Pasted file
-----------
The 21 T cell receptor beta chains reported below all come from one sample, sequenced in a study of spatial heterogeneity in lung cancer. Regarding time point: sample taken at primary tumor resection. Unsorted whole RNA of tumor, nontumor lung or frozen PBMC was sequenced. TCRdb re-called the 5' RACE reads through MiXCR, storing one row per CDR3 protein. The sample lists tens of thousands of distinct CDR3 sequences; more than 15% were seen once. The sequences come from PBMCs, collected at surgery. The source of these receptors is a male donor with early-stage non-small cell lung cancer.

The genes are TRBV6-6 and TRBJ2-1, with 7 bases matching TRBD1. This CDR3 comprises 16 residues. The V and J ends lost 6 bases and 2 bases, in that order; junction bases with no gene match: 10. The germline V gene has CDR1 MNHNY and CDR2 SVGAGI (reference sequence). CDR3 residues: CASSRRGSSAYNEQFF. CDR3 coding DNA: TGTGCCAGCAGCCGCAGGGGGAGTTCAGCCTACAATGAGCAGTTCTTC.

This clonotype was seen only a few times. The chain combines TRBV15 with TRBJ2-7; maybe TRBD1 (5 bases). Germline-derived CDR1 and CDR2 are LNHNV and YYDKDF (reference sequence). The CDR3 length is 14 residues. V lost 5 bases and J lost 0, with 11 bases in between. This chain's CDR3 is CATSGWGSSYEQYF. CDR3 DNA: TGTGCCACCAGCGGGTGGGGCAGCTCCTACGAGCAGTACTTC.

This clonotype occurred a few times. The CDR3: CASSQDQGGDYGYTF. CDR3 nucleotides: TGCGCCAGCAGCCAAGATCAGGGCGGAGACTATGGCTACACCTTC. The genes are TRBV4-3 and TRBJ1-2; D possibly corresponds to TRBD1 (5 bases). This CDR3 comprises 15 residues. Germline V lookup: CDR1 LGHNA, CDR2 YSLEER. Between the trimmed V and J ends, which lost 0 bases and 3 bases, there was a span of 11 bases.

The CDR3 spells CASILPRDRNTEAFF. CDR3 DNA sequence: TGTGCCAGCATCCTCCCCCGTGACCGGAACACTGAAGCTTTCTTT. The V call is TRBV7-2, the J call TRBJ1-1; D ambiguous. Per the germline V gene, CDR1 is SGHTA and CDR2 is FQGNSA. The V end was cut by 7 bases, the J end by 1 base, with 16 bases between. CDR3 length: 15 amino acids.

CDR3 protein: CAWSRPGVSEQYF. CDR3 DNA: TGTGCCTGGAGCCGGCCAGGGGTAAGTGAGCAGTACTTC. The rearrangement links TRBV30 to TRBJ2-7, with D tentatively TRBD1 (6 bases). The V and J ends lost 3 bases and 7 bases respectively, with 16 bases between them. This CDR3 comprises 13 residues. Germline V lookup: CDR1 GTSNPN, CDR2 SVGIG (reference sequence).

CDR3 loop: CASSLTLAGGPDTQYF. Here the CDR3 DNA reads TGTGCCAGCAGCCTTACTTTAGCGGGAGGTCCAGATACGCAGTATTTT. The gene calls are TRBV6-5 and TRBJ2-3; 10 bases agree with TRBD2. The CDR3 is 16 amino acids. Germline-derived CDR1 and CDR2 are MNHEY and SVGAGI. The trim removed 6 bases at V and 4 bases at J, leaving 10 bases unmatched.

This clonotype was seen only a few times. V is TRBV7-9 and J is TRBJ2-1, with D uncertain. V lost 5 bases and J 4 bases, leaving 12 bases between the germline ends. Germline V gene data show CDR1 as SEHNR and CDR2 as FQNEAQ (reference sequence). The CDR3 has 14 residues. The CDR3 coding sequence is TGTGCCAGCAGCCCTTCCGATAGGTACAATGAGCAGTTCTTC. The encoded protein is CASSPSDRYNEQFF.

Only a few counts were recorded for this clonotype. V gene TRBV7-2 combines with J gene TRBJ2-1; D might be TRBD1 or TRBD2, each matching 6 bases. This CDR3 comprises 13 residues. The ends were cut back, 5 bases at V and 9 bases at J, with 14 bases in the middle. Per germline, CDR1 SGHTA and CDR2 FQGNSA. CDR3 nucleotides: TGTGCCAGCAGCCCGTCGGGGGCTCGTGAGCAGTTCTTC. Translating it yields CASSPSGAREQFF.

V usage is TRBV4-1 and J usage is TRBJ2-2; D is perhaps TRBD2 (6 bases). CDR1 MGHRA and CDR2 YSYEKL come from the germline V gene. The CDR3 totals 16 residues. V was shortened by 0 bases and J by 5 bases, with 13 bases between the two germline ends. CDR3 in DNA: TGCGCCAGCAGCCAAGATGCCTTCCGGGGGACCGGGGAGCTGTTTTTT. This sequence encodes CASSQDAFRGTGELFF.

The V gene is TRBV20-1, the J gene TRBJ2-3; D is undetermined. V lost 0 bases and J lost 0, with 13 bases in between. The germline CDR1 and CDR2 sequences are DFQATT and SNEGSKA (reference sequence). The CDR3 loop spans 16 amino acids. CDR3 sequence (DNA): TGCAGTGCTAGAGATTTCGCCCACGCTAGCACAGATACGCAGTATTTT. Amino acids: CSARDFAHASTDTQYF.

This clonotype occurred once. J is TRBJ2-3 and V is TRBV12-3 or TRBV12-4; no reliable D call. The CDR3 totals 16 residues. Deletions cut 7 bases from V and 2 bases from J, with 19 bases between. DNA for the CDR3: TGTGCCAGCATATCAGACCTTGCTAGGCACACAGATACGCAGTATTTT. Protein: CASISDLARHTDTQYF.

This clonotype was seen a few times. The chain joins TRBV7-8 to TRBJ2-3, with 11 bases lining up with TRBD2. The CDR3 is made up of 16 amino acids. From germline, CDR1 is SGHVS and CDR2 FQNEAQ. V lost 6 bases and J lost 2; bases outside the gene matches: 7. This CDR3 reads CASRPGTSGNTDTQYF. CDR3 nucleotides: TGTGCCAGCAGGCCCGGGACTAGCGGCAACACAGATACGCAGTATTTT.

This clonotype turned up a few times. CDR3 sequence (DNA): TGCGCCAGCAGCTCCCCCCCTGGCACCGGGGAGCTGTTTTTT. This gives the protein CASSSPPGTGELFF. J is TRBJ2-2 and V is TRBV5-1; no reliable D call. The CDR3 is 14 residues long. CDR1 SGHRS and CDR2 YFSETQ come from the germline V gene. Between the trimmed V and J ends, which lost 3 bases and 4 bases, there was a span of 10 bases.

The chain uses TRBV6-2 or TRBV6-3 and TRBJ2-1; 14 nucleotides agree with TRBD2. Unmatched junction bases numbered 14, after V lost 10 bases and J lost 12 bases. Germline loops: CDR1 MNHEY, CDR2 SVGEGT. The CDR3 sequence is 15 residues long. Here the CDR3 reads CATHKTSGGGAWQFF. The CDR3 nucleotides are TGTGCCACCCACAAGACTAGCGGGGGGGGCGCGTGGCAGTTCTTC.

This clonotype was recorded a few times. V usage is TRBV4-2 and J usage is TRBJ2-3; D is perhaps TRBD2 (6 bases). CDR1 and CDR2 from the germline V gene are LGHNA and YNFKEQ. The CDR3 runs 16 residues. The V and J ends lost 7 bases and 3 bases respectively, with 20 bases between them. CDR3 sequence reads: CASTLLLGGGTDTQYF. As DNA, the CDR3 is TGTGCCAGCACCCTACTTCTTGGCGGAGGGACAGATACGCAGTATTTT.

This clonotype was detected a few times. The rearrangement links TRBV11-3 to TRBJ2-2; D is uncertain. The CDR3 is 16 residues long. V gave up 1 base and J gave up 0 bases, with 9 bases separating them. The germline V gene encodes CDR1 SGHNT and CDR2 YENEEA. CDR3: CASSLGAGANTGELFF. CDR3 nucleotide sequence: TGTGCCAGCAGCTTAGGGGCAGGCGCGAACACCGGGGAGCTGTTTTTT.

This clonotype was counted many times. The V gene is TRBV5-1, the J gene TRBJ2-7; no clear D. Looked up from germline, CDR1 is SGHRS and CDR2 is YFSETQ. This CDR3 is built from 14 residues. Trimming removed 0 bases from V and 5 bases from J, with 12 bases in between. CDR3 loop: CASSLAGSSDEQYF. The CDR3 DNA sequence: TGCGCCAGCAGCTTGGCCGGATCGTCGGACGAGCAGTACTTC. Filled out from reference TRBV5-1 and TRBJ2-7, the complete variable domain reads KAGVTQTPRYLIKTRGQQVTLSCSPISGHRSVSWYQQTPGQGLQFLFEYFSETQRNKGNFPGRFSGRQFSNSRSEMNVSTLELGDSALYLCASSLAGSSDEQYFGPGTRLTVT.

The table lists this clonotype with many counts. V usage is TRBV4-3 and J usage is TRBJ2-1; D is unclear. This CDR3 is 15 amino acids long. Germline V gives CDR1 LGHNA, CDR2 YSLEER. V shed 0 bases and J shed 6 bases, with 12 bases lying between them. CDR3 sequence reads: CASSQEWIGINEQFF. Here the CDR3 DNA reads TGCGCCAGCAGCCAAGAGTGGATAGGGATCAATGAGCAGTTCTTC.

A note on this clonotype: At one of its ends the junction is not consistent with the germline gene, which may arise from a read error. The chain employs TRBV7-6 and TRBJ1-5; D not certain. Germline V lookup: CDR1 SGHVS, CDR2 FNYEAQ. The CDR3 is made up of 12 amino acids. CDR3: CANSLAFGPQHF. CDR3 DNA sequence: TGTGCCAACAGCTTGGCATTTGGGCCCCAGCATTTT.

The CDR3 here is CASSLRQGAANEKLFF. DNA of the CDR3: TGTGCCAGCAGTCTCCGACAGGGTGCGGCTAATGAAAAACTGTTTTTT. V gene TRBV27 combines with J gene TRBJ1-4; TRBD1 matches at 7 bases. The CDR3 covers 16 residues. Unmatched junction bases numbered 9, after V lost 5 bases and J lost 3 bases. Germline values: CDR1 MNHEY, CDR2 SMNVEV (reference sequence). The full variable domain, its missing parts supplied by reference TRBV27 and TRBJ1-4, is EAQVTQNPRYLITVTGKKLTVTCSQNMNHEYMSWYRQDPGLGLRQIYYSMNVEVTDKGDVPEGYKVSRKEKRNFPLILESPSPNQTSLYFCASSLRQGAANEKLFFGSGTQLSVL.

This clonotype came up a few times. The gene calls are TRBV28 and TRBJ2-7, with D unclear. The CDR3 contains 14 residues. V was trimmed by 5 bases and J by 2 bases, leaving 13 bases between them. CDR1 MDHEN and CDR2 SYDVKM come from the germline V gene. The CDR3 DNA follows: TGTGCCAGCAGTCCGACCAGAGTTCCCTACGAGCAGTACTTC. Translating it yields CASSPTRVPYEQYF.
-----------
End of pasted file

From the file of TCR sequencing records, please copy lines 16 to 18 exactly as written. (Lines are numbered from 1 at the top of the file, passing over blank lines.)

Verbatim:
This clonotype was recorded a few times. V usage is TRBV4-2 and J usage is TRBJ2-3; D is perhaps TRBD2 (6 bases). CDR1 and CDR2 from the germline V gene are LGHNA and YNFKEQ. The CDR3 runs 16 residues. The V and J ends lost 7 bases and 3 bases respectively, with 20 bases between them. CDR3 sequence reads: CASTLLLGGGTDTQYF. As DNA, the CDR3 is TGTGCCAGCACCCTACTTCTTGGCGGAGGGACAGATACGCAGTATTTT.

This clonotype was detected a few times. The rearrangement links TRBV11-3 to TRBJ2-2; D is uncertain. The CDR3 is 16 residues long. V gave up 1 base and J gave up 0 bases, with 9 bases separating them. The germline V gene encodes CDR1 SGHNT and CDR2 YENEEA. CDR3: CASSLGAGANTGELFF. CDR3 nucleotide sequence: TGTGCCAGCAGCTTAGGGGCAGGCGCGAACACCGGGGAGCTGTTTTTT.

This clonotype was counted many times. The V gene is TRBV5-1, the J gene TRBJ2-7; no clear D. Looked up from germline, CDR1 is SGHRS and CDR2 is YFSETQ. This CDR3 is built from 14 residues. Trimming removed 0 bases from V and 5 bases from J, with 12 bases in between. CDR3 loop: CASSLAGSSDEQYF. The CDR3 DNA sequence: TGCGCCAGCAGCTTGGCCGGATCGTCGGACGAGCAGTACTTC. Filled out from reference TRBV5-1 and TRBJ2-7, the complete variable domain reads KAGVTQTPRYLIKTRGQQVTLSCSPISGHRSVSWYQQTPGQGLQFLFEYFSETQRNKGNFPGRFSGRQFSNSRSEMNVSTLELGDSALYLCASSLAGSSDEQYFGPGTRLTVT.